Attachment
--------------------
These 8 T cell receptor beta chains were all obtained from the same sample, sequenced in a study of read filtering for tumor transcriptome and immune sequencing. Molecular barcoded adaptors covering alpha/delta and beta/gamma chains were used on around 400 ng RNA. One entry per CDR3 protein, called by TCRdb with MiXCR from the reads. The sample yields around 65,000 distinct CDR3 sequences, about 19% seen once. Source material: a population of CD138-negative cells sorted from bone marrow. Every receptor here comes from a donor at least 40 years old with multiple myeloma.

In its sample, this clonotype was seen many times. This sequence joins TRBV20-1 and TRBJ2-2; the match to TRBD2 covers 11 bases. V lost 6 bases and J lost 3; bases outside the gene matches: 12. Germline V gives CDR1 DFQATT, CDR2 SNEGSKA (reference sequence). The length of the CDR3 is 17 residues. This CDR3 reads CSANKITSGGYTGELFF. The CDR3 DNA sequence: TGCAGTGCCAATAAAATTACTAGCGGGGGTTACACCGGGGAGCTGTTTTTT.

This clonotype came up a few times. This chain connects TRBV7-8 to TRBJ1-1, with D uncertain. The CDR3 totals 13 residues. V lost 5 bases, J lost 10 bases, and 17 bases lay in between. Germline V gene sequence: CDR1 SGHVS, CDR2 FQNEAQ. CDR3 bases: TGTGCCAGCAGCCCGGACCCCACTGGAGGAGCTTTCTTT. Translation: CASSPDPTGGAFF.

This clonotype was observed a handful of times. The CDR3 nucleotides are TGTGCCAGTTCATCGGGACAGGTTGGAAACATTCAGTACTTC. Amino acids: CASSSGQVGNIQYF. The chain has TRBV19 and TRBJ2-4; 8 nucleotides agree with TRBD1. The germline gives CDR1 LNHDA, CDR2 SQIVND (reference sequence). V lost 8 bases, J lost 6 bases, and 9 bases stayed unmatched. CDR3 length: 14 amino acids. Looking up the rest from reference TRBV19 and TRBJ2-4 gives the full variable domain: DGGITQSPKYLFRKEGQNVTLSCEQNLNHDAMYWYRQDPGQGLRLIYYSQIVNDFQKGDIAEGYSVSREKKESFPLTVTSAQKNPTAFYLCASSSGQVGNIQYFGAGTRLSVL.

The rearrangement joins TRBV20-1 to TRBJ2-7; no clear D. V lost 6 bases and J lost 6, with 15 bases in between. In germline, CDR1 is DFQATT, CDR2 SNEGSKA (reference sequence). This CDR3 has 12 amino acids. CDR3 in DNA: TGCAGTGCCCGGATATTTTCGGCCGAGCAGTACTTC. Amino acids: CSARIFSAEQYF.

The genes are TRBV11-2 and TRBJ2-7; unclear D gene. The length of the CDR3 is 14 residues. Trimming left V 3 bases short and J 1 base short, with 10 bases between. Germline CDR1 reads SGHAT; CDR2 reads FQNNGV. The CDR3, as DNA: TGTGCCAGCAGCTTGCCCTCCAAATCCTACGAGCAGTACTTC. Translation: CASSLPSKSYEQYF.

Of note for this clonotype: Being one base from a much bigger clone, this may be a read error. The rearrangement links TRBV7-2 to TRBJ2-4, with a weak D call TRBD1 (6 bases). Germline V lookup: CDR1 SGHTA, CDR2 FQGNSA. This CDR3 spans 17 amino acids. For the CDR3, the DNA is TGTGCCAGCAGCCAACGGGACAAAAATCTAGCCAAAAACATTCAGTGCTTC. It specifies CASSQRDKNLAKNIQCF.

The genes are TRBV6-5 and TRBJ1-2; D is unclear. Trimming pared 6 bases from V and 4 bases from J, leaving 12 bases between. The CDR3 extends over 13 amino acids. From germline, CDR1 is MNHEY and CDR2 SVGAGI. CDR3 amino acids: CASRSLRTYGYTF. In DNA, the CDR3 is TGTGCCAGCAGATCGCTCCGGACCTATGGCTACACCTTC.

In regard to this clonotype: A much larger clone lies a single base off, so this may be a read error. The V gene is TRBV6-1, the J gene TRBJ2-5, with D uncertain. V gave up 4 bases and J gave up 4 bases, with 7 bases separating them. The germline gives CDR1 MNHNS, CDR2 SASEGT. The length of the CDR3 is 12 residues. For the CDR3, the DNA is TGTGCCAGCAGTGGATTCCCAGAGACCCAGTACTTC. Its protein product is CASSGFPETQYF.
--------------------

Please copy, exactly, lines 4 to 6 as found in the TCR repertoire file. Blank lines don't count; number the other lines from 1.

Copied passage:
This clonotype was observed a handful of times. The CDR3 nucleotides are TGTGCCAGTTCATCGGGACAGGTTGGAAACATTCAGTACTTC. Amino acids: CASSSGQVGNIQYF. The chain has TRBV19 and TRBJ2-4; 8 nucleotides agree with TRBD1. The germline gives CDR1 LNHDA, CDR2 SQIVND (reference sequence). V lost 8 bases, J lost 6 bases, and 9 bases stayed unmatched. CDR3 length: 14 amino acids. Looking up the rest from reference TRBV19 and TRBJ2-4 gives the full variable domain: DGGITQSPKYLFRKEGQNVTLSCEQNLNHDAMYWYRQDPGQGLRLIYYSQIVNDFQKGDIAEGYSVSREKKESFPLTVTSAQKNPTAFYLCASSSGQVGNIQYFGAGTRLSVL.

The rearrangement joins TRBV20-1 to TRBJ2-7; no clear D. V lost 6 bases and J lost 6, with 15 bases in between. In germline, CDR1 is DFQATT, CDR2 SNEGSKA (reference sequence). This CDR3 has 12 amino acids. CDR3 in DNA: TGCAGTGCCCGGATATTTTCGGCCGAGCAGTACTTC. Amino acids: CSARIFSAEQYF.

The genes are TRBV11-2 and TRBJ2-7; unclear D gene. The length of the CDR3 is 14 residues. Trimming left V 3 bases short and J 1 base short, with 10 bases between. Germline CDR1 reads SGHAT; CDR2 reads FQNNGV. The CDR3, as DNA: TGTGCCAGCAGCTTGCCCTCCAAATCCTACGAGCAGTACTTC. Translation: CASSLPSKSYEQYF.